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  • MariaElisa Rose

A Magical Night in An Inclusive and Accessible Verona



Being a theatre kid who was lucky enough to grow up in NYC, I feel I must be a bit spoiled. I get to experience the grandiosity of commercial theatre all day, every day. From ads for Broadway shows in every subway station, to being able to walk through midtown and be within spitting distance of all the Broadway houses, to having the luxury of going to see a Broadway show essentially whenever I can afford- which admittedly isn’t often- there’s not much standing in the way of me seeing a Broadway show most of the time. I am undoubtedly spoiled, and I realize this is not the case for most theatre kids. I was beyond lucky that I didn’t have to move across the country in order to pursue my dream of theatre, I won the hometown lottery when I was born in what is widely regarded as best city in the world to be an aspiring theatre professional. With that being said, I don’t know if growing up surrounded by “BROADWAY!” in New York has anything to do with it, but whenever I get to experience theatre in a different way, I am just as- if not more- enthralled.

Yes, the big beautiful spectacular of Broadway is magical in so many ways. To perform on one of those stages or Stage Manage one of those productions will always, always, always, be my goal and my Ultimate Dream. One could argue that the magic of Broadway- amongst many other factors - largely comes from the colossal size of their budgets which often affords them the opportunity to create huge technical spectaculars. There’s nothing quite like the lights and magic of Broadway- you’ll never hear me argue against how incredible Broadway shows are. But there is something to be said about the magic of small, underfunded, community-based productions. One could argue that the magic of small, non-for-profit, theatre comes from the fact that they DONT have money.

Hear me out: these smaller, underfunded productions are magic because of the community that comes together to create them. These productions rely on the love of people who just want to come together to create art and tell a story. The ingenuity and resourcefulness of these productions creates such a palpable atmosphere of community and love that you can’t help but be swept up in it and carried far away- even when the set only consists of a couple of platforms, some string lights, wooden swords and the surrounding trees.

ReThink Theatricals production of Romeo and Juliet is one such small, non-for-profit production that succeeded in taking my breath away. My experience of it started as this lost and out of her element city girl rode in a lyft through the beautiful Rutgers Campus (which is HUGE, by the way) to Rutgers Gardens. Driving through a college town in a part of Jersey that felt so foreign to me it might as well have been Narnia...I started to sense that I was going to get a very different theatre experience that night than I’d ever had before. The choice of venue for this production was the first piece of magic I experienced that night. Maybe it’s the city girl in me coming out, but all I saw was trees and all I smelled was fresh air and I immediately felt different. My lyft driver pulled into the unpaved road of the Rutgers Gardens, and in seeing the cast marching down the unpaved road together toward the theatre like a band of Musketeers on a mission, I felt like I was taken back in time, or to another world...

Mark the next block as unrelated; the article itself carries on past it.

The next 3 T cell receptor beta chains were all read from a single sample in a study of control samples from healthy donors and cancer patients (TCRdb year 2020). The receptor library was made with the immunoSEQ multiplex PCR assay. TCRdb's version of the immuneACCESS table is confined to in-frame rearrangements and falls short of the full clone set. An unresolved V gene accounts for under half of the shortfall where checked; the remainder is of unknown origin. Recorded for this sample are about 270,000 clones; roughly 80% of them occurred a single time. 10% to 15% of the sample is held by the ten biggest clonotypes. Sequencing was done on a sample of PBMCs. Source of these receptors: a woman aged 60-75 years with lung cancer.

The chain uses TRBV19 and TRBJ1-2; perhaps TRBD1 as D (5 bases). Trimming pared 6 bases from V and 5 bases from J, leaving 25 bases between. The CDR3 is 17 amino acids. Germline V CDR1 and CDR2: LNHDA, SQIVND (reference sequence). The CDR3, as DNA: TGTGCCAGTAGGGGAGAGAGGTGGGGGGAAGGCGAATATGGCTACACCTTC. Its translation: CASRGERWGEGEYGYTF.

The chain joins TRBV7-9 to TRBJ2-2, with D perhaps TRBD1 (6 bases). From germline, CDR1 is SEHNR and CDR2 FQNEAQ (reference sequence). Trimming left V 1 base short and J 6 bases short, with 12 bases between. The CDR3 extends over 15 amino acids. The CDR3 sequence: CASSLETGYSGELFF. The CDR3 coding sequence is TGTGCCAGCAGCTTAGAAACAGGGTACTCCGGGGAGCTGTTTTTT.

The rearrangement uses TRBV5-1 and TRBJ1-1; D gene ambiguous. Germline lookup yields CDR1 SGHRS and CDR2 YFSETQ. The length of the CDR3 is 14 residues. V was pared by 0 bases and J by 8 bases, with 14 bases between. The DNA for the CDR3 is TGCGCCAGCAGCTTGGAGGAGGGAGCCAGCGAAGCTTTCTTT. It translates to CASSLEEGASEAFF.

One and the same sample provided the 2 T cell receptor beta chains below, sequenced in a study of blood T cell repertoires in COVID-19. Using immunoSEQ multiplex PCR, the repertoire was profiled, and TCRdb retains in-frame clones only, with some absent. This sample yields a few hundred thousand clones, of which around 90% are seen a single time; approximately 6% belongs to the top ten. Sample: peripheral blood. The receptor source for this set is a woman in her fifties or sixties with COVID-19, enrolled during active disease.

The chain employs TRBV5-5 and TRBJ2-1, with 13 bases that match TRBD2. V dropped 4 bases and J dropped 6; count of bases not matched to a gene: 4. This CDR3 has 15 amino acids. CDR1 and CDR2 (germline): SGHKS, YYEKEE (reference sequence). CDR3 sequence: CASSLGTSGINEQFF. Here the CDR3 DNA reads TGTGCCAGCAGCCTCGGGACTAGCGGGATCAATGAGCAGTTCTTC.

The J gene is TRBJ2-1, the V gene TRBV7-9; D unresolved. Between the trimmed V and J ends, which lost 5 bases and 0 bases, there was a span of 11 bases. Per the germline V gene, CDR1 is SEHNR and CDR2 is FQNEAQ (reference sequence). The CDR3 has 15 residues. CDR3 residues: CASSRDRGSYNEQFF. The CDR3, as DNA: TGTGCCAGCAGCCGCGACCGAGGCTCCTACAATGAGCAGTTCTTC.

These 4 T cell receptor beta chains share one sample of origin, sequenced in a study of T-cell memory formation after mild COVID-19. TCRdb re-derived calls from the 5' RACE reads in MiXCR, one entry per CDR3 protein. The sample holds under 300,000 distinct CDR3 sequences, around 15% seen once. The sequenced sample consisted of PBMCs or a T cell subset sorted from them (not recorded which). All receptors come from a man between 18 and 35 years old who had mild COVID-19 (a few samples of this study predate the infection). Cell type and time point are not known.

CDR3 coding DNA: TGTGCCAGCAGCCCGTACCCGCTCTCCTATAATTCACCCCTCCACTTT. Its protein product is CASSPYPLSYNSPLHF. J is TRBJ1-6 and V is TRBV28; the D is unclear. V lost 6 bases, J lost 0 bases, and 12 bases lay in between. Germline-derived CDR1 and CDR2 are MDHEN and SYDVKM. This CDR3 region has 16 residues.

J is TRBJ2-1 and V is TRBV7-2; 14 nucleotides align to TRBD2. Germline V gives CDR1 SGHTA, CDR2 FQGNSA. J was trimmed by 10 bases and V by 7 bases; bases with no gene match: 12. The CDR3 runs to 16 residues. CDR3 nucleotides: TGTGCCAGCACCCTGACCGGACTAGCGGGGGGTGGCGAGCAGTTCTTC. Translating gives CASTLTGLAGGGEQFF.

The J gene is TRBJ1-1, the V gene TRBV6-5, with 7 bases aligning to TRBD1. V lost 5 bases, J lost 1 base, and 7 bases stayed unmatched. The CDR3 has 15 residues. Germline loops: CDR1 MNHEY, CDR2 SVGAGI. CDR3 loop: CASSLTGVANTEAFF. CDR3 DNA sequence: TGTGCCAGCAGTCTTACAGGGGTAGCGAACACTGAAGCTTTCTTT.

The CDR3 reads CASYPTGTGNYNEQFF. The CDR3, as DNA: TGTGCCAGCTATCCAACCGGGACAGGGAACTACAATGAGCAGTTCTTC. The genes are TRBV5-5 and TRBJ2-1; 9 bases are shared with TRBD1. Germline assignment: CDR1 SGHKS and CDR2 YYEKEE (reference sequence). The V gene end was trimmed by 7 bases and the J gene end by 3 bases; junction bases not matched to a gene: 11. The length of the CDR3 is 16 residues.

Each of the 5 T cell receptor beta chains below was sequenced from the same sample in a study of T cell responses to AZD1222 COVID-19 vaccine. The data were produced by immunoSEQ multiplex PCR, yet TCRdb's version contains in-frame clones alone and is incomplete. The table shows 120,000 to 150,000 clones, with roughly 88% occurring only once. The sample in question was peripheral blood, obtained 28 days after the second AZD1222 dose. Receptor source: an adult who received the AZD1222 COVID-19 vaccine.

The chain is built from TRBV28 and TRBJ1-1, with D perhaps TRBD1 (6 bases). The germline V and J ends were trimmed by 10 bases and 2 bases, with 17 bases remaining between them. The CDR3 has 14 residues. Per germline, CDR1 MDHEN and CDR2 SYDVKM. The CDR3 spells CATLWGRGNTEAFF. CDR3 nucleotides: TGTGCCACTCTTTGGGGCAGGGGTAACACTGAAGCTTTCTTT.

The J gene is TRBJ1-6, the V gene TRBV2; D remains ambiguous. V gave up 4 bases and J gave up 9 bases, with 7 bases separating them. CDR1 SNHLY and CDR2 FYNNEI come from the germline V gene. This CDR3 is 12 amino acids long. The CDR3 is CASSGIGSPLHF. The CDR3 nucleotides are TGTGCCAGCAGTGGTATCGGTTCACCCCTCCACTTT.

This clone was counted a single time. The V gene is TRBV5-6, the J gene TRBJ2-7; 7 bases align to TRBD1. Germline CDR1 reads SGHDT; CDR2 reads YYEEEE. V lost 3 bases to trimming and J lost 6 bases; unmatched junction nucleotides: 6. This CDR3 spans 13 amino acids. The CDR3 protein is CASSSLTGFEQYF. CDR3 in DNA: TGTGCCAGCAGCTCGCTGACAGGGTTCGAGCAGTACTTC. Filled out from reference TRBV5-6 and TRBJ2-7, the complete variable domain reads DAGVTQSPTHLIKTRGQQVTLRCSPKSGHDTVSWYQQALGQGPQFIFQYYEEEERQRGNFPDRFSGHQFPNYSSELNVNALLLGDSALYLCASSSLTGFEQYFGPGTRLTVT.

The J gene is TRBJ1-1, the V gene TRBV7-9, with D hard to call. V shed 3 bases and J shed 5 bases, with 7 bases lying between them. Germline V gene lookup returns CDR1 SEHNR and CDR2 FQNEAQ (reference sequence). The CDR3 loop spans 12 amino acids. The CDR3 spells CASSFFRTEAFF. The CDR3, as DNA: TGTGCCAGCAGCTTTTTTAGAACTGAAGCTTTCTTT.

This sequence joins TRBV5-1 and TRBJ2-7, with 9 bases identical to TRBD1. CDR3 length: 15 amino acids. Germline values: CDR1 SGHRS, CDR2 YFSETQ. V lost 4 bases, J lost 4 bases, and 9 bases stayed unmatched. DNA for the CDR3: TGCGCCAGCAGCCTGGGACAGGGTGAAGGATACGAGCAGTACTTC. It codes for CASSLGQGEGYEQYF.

(I then proceeded to- like a total theatre novice-stick my head out the window and yell hello to my friend Eric who plays Tybalt, because in my excitement in realizing I hadn’t ended up totally lost I forgot that actors in costume are usually forbidden to interact with the audience before the show. Sorry, Eric!!)

I hopped out of the car and started my short journey down the unpaved road in the summer heat, taking in where I was and enjoying the fresh air. Being out in nature when my everyday reality is the smells and sounds of a fantastic but overcrowded city can be very grounding for me. I found myself taking deeper breaths, smiling to myself and looking up at the sky. The perfect little peaceful corner of the world to help quiet my mind and coax my imagination out of its hiding place in my oftentimes overstimulated brain.

I turned a corner on this unpaved road and was met with the site of a little patch of grass surrounded by trees and strung with twinkle lights. Between two large trees sat small stage that consisted of a raised platform with two steps on either side, framed in the back by gauzy white curtains. It was tiny and unassuming and utterly magical. It felt like something out of a story book. I would even liken it to a time when traveling theatre troupes would go from rural town to rural town, sharing stories and bringing magic to people for whom there were no other means of entertainment. After being greeted by the very friendly and kind ReThink volunteers, I found my little patch of grass right at the front and parked myself on my blanket, anxious for the show to begin.

There was no dimming of house lights, no black out, no curtain rising, no proper overture, and yet...the whole production was magic from start to finish. I could wax poetic about every aspect of this production, but we’d be here for hours. There are some memorable things for which “worth mentioning” is a gross understatement.


The casting of this production-aside from being brilliant actors- got me thinking about how we praise Broadway when it “breaks boundaries” and is inclusive and ingenious in its casting choices, but let me tell you: I think community theatre has done it far more often and for far longer. Perhaps it’s because community theatres -especially ones like ReThink Theatrical, which is so dedicated to making theater accessible in price that its ticket sales are donation based- have no big-name investors to answer to. Thus, they have nothing to lose in casting whomever they want- gender and race be damned. Alls I’m sayin’ is I have seen inclusive and untraditional casting done far more often in community theatre than I have in commercial theatre.